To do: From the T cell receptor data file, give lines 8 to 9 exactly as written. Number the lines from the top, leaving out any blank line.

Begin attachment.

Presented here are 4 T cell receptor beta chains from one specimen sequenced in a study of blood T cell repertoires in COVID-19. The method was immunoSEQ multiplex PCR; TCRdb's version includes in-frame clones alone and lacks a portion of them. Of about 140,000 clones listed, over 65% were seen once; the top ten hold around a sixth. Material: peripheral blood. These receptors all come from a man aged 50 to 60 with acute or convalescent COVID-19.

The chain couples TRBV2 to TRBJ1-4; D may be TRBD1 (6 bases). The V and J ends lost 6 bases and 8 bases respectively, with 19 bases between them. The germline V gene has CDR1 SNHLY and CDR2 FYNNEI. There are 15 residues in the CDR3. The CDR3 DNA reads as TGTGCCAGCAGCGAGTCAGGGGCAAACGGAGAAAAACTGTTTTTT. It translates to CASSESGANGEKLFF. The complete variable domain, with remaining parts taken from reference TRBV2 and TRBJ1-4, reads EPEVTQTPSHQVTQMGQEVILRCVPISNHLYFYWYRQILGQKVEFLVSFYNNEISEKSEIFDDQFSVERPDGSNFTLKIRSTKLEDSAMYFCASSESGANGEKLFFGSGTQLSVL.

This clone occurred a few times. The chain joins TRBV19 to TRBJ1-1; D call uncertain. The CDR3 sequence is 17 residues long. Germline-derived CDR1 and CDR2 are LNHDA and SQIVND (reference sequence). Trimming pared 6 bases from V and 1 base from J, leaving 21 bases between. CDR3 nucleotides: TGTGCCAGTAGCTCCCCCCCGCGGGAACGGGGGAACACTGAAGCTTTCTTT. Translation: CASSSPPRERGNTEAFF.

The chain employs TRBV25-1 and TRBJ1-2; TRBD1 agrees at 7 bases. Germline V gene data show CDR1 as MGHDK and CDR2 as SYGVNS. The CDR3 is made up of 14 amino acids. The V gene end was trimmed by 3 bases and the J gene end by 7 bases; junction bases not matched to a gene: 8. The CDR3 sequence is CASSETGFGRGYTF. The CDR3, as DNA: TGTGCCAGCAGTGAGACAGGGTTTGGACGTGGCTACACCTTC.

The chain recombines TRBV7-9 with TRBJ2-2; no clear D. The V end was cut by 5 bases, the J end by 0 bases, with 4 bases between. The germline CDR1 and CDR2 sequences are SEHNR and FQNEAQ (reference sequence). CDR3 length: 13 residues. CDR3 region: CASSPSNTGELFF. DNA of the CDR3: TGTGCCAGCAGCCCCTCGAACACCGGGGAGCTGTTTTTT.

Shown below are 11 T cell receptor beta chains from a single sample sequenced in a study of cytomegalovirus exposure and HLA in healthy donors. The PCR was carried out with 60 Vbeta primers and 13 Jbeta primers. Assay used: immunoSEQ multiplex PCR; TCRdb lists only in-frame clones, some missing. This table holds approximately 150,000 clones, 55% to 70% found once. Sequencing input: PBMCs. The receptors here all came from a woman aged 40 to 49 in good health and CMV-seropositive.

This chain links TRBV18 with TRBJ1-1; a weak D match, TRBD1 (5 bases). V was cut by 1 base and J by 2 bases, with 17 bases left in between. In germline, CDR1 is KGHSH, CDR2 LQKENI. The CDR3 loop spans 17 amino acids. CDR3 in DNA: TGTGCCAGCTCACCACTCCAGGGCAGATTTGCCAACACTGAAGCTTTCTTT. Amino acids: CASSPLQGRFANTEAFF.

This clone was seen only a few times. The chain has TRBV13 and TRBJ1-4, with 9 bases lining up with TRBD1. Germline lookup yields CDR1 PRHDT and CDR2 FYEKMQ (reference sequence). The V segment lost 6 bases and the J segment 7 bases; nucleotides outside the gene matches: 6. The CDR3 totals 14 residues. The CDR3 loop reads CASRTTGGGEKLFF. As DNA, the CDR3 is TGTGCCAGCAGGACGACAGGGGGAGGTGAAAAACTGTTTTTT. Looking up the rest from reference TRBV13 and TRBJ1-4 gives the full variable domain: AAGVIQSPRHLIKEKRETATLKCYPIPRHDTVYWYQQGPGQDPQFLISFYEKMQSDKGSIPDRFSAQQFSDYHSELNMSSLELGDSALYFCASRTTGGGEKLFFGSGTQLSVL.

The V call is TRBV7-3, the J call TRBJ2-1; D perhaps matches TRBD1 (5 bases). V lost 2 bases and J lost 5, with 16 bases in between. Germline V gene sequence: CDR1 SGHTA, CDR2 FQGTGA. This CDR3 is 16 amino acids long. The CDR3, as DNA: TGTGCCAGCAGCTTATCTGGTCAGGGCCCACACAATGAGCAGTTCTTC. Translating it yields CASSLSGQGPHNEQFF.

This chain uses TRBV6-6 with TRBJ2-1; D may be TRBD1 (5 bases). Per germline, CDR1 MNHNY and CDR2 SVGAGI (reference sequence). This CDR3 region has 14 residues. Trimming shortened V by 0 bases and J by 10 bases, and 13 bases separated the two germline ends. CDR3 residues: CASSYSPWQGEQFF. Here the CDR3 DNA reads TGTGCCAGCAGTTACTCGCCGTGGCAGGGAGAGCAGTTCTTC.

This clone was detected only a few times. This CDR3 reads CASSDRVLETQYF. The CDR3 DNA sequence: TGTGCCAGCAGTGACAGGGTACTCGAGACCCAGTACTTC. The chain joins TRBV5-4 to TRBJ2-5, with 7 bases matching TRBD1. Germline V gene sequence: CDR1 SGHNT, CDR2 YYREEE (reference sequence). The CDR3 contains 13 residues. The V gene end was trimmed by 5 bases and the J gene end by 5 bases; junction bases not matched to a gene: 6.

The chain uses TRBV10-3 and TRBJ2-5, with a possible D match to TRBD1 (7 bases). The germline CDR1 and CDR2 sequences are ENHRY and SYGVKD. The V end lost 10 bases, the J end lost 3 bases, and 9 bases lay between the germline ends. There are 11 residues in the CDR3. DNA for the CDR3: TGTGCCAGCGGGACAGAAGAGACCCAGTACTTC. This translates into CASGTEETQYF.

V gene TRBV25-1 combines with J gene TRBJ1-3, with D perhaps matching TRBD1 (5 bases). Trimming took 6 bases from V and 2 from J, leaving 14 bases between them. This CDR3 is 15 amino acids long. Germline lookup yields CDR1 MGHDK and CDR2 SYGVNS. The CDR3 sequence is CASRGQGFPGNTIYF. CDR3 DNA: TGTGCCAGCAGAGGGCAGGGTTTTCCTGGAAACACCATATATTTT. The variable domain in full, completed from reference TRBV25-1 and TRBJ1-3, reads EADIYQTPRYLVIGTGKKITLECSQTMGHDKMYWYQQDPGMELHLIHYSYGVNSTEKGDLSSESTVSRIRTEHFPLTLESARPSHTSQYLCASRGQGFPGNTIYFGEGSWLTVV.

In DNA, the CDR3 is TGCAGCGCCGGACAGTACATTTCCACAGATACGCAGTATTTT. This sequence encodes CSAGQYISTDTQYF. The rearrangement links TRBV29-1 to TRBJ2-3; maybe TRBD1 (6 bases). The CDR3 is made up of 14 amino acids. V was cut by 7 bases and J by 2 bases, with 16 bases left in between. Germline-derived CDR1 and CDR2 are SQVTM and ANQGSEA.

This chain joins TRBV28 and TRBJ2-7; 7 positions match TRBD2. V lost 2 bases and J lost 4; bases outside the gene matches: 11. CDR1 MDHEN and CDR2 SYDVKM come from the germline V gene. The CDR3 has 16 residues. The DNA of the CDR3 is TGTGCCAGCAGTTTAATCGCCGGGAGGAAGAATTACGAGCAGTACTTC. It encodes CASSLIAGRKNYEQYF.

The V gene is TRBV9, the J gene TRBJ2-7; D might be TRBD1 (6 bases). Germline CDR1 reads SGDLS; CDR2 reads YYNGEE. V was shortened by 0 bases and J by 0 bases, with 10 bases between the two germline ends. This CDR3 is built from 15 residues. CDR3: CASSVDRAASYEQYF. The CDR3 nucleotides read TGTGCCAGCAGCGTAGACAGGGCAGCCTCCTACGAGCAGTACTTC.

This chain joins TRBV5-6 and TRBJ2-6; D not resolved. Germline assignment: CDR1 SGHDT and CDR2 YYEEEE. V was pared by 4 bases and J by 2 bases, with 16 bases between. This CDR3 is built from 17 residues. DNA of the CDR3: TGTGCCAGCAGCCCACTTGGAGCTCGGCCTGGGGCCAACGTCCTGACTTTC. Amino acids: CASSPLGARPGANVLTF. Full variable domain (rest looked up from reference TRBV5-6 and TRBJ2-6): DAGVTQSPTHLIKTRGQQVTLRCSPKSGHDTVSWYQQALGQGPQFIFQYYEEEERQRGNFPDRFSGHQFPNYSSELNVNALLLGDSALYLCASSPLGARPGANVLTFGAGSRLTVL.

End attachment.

This clone was seen only a few times. The chain has TRBV13 and TRBJ1-4, with 9 bases lining up with TRBD1. Germline lookup yields CDR1 PRHDT and CDR2 FYEKMQ (reference sequence). The V segment lost 6 bases and the J segment 7 bases; nucleotides outside the gene matches: 6. The CDR3 totals 14 residues. The CDR3 loop reads CASRTTGGGEKLFF. As DNA, the CDR3 is TGTGCCAGCAGGACGACAGGGGGAGGTGAAAAACTGTTTTTT. Looking up the rest from reference TRBV13 and TRBJ1-4 gives the full variable domain: AAGVIQSPRHLIKEKRETATLKCYPIPRHDTVYWYQQGPGQDPQFLISFYEKMQSDKGSIPDRFSAQQFSDYHSELNMSSLELGDSALYFCASRTTGGGEKLFFGSGTQLSVL.

The V call is TRBV7-3, the J call TRBJ2-1; D perhaps matches TRBD1 (5 bases). V lost 2 bases and J lost 5, with 16 bases in between. Germline V gene sequence: CDR1 SGHTA, CDR2 FQGTGA. This CDR3 is 16 amino acids long. The CDR3, as DNA: TGTGCCAGCAGCTTATCTGGTCAGGGCCCACACAATGAGCAGTTCTTC. Translating it yields CASSLSGQGPHNEQFF.